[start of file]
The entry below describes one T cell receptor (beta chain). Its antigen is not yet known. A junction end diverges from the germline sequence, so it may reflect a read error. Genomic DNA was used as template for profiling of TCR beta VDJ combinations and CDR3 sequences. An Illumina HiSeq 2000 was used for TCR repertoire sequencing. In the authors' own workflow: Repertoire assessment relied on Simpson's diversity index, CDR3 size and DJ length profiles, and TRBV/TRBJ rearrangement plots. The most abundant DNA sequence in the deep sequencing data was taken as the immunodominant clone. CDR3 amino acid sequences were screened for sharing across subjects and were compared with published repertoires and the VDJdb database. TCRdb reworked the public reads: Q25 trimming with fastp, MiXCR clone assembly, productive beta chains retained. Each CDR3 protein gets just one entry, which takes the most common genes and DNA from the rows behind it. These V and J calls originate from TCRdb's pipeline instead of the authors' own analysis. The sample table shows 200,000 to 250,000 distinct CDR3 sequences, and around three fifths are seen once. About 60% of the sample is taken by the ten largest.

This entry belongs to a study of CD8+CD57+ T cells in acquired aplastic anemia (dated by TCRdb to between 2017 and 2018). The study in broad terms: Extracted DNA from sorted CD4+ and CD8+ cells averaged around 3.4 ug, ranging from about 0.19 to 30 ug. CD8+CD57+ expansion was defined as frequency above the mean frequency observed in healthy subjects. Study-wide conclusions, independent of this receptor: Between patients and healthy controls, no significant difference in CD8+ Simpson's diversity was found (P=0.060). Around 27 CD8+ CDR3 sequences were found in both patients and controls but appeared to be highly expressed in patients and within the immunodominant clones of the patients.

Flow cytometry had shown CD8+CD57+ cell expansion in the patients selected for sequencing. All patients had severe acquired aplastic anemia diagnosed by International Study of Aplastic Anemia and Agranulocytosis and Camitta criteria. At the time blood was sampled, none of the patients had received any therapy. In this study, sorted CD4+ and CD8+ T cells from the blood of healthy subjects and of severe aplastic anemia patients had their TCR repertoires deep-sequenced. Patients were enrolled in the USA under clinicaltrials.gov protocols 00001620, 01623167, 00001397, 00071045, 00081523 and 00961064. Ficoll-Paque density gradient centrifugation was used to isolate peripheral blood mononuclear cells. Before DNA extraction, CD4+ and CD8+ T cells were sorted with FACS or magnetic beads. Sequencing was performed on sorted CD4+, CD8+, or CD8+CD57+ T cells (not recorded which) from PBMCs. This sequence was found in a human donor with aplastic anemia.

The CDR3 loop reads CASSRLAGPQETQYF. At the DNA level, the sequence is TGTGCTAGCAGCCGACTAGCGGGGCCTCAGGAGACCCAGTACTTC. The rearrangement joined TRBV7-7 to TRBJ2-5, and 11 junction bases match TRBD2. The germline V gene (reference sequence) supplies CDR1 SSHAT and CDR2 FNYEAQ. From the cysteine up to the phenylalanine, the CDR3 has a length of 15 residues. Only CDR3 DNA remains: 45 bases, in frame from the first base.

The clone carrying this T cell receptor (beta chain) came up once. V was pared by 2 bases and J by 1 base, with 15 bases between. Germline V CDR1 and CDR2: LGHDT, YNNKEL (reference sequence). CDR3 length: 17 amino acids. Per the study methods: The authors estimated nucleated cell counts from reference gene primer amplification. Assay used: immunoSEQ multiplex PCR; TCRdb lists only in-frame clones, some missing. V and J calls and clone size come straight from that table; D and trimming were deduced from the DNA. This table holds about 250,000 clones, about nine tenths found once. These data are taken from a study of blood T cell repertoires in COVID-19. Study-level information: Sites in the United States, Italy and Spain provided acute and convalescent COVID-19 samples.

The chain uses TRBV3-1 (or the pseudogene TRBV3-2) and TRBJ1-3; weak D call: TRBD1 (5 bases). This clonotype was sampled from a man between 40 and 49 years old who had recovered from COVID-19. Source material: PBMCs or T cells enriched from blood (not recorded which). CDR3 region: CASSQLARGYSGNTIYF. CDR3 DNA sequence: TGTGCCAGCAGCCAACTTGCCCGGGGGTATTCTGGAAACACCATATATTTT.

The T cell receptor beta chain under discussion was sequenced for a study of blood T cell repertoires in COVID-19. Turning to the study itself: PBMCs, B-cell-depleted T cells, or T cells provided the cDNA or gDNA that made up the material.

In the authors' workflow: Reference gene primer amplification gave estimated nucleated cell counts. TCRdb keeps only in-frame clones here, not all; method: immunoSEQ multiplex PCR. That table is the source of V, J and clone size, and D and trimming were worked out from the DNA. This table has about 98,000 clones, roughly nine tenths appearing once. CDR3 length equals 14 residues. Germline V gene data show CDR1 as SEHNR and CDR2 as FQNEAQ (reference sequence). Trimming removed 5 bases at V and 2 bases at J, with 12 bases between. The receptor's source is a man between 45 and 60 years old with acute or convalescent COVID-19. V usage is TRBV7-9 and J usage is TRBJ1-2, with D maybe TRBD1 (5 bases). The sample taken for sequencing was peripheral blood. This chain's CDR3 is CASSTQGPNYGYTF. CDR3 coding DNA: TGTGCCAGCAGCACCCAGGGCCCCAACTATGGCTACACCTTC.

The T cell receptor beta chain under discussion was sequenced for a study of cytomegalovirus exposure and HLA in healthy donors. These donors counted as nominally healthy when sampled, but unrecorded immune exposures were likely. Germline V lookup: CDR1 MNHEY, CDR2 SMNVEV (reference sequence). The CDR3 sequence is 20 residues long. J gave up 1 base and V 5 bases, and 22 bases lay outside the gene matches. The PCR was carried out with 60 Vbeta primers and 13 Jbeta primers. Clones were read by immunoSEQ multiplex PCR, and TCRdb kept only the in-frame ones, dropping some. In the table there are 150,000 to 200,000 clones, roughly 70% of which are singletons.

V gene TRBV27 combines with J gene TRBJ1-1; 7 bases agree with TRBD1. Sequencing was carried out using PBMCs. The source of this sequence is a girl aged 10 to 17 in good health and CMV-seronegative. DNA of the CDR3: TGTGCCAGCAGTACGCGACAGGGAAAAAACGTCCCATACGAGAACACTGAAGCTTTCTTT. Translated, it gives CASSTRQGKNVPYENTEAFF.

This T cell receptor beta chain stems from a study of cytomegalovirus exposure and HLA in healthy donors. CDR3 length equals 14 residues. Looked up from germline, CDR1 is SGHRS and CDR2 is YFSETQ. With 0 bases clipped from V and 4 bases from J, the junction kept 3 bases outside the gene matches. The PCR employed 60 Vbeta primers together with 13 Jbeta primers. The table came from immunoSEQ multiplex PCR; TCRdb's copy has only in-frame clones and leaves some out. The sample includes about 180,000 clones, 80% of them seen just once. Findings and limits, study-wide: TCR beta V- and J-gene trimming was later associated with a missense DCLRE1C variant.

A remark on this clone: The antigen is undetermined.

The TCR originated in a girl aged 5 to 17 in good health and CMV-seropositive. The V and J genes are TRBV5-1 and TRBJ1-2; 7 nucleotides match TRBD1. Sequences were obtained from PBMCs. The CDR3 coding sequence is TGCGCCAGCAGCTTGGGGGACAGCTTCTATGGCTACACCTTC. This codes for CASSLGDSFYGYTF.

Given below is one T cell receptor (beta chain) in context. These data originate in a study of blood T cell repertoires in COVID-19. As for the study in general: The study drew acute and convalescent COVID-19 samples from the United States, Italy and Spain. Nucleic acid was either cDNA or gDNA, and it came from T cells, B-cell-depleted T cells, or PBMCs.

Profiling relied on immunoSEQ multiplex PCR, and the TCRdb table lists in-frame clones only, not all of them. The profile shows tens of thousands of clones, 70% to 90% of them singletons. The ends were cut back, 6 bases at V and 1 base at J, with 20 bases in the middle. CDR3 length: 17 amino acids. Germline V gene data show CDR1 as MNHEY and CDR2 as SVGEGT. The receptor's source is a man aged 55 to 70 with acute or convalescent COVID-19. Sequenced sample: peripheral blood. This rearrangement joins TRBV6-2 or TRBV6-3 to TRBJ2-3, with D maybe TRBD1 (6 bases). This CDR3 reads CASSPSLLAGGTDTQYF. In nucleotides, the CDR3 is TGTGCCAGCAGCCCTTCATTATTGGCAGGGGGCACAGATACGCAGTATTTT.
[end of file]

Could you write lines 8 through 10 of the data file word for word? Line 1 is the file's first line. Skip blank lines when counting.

In the authors' workflow: Reference gene primer amplification gave estimated nucleated cell counts. TCRdb keeps only in-frame clones here, not all; method: immunoSEQ multiplex PCR. That table is the source of V, J and clone size, and D and trimming were worked out from the DNA. This table has about 98,000 clones, roughly nine tenths appearing once. CDR3 length equals 14 residues. Germline V gene data show CDR1 as SEHNR and CDR2 as FQNEAQ (reference sequence). Trimming removed 5 bases at V and 2 bases at J, with 12 bases between. The receptor's source is a man between 45 and 60 years old with acute or convalescent COVID-19. V usage is TRBV7-9 and J usage is TRBJ1-2, with D maybe TRBD1 (5 bases). The sample taken for sequencing was peripheral blood. This chain's CDR3 is CASSTQGPNYGYTF. CDR3 coding DNA: TGTGCCAGCAGCACCCAGGGCCCCAACTATGGCTACACCTTC.

The T cell receptor beta chain under discussion was sequenced for a study of cytomegalovirus exposure and HLA in healthy donors. These donors counted as nominally healthy when sampled, but unrecorded immune exposures were likely. Germline V lookup: CDR1 MNHEY, CDR2 SMNVEV (reference sequence). The CDR3 sequence is 20 residues long. J gave up 1 base and V 5 bases, and 22 bases lay outside the gene matches. The PCR was carried out with 60 Vbeta primers and 13 Jbeta primers. Clones were read by immunoSEQ multiplex PCR, and TCRdb kept only the in-frame ones, dropping some. In the table there are 150,000 to 200,000 clones, roughly 70% of which are singletons.

V gene TRBV27 combines with J gene TRBJ1-1; 7 bases agree with TRBD1. Sequencing was carried out using PBMCs. The source of this sequence is a girl aged 10 to 17 in good health and CMV-seronegative. DNA of the CDR3: TGTGCCAGCAGTACGCGACAGGGAAAAAACGTCCCATACGAGAACACTGAAGCTTTCTTT. Translated, it gives CASSTRQGKNVPYENTEAFF.